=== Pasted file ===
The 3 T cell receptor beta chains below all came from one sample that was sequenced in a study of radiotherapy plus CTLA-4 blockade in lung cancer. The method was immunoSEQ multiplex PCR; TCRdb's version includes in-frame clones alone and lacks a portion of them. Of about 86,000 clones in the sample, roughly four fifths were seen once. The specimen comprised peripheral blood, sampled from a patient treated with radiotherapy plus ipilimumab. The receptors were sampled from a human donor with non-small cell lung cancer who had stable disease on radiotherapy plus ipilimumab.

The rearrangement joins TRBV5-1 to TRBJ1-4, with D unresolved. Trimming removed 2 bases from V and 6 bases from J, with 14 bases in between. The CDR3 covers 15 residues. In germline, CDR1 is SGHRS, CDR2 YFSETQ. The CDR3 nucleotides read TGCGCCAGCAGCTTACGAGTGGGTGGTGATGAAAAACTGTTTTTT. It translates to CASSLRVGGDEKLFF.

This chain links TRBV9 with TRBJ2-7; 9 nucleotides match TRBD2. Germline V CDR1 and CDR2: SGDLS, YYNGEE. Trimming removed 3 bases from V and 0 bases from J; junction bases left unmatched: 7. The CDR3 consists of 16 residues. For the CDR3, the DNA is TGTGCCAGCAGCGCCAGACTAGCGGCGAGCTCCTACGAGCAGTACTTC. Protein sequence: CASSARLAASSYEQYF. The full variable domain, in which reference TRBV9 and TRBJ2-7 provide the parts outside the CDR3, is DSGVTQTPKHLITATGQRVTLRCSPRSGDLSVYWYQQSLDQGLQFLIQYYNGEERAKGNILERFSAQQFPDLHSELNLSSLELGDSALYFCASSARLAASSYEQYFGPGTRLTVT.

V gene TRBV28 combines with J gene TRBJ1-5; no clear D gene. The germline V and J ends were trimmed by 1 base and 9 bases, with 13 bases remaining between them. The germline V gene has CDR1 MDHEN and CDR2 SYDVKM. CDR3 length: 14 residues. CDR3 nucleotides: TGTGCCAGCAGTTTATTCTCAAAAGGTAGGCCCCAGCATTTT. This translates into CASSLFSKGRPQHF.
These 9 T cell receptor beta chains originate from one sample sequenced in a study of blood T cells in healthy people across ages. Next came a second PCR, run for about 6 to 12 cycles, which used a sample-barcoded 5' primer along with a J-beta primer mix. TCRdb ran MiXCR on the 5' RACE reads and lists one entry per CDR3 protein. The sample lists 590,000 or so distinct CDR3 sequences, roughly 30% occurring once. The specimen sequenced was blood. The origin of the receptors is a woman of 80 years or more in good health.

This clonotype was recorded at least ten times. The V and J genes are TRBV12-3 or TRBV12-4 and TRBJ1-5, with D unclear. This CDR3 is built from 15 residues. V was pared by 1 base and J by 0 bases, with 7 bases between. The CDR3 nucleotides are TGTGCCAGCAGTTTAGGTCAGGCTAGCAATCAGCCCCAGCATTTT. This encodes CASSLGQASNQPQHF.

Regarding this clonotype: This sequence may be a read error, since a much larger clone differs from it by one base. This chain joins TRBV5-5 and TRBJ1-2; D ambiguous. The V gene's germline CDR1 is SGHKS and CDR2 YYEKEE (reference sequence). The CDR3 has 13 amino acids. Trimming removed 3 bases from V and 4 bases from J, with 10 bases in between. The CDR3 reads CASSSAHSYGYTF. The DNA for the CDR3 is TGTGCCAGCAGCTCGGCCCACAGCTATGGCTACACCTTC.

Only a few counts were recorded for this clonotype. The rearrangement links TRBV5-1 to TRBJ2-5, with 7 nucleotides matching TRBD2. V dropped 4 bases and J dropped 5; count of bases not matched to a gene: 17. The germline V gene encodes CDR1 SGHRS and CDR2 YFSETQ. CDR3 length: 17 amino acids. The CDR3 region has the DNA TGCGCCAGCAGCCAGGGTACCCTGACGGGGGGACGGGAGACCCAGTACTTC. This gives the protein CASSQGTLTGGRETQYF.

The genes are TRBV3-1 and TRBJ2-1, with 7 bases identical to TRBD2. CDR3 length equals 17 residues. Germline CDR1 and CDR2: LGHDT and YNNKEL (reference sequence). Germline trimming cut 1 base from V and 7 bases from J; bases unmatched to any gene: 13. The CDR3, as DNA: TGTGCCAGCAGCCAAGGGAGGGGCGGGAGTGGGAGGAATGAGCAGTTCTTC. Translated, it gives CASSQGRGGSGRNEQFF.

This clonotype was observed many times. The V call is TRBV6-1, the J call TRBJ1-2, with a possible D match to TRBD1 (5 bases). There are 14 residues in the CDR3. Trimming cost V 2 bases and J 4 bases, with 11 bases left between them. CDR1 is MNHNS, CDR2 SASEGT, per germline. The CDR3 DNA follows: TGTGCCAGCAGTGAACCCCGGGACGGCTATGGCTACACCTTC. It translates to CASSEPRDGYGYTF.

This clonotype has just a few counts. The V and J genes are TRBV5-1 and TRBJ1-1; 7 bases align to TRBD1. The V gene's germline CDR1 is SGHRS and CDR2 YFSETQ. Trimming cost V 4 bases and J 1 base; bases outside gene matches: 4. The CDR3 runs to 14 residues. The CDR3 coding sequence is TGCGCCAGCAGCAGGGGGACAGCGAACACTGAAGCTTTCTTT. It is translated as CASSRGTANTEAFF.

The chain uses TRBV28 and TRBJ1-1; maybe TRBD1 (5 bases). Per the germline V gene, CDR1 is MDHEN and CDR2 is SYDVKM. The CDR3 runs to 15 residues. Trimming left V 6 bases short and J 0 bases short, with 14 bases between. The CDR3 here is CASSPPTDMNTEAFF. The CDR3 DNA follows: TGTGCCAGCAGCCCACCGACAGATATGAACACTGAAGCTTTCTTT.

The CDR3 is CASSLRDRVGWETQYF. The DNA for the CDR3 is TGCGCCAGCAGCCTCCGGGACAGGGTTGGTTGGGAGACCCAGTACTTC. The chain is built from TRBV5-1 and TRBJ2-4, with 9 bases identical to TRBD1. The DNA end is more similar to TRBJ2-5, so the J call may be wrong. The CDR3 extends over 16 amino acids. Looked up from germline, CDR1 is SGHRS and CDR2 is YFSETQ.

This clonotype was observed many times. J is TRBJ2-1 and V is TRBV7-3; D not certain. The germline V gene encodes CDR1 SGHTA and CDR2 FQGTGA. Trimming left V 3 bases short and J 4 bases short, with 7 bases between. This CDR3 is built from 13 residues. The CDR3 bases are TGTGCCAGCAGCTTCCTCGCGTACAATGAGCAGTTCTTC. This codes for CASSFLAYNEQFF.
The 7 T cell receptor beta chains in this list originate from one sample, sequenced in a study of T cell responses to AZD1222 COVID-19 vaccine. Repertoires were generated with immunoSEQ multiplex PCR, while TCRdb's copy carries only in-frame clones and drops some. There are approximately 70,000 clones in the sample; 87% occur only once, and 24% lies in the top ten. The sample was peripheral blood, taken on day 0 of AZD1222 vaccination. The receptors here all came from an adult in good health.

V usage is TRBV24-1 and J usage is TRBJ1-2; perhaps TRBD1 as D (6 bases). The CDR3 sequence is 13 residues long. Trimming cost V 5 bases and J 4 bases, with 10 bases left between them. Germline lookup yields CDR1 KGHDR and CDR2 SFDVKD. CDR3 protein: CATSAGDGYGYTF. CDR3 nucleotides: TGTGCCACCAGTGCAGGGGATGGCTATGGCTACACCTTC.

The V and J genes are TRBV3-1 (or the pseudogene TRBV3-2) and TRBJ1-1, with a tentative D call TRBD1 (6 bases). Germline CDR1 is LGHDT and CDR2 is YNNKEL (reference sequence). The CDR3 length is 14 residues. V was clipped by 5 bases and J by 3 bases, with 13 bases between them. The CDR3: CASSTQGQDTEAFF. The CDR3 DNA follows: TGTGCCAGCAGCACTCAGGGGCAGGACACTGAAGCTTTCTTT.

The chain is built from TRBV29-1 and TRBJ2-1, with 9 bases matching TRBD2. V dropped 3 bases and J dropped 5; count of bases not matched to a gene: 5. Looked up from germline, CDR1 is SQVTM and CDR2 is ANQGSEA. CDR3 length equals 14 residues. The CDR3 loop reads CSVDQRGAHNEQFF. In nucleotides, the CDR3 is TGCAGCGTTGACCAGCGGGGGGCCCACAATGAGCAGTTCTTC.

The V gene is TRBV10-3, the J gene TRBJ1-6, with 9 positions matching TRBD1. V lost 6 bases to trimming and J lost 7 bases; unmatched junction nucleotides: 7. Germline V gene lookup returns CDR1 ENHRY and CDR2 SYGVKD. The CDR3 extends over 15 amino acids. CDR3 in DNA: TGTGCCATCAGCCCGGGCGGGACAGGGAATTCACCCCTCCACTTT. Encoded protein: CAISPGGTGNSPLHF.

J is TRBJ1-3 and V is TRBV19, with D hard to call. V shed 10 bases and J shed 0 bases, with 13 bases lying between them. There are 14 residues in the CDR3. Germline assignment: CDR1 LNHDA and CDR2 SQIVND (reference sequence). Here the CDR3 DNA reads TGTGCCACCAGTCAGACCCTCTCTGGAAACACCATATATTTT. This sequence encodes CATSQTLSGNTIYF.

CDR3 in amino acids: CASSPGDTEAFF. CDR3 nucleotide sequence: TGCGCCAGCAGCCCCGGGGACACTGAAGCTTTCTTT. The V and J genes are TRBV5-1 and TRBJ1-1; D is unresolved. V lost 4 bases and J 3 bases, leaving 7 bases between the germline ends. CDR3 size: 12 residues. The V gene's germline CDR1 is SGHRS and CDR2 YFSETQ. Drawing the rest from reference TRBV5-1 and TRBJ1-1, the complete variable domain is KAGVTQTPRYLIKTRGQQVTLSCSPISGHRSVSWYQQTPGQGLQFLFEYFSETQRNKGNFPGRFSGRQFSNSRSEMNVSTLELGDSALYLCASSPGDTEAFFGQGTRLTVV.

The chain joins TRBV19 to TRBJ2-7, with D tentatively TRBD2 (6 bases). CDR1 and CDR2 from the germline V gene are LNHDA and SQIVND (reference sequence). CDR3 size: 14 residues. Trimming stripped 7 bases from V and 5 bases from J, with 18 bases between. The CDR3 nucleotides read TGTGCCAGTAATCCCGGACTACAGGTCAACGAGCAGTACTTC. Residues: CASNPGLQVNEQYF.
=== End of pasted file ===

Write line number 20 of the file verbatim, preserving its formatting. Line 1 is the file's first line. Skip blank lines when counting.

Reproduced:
J is TRBJ1-3 and V is TRBV19, with D hard to call. V shed 10 bases and J shed 0 bases, with 13 bases lying between them. There are 14 residues in the CDR3. Germline assignment: CDR1 LNHDA and CDR2 SQIVND (reference sequence). Here the CDR3 DNA reads TGTGCCACCAGTCAGACCCTCTCTGGAAACACCATATATTTT. This sequence encodes CATSQTLSGNTIYF.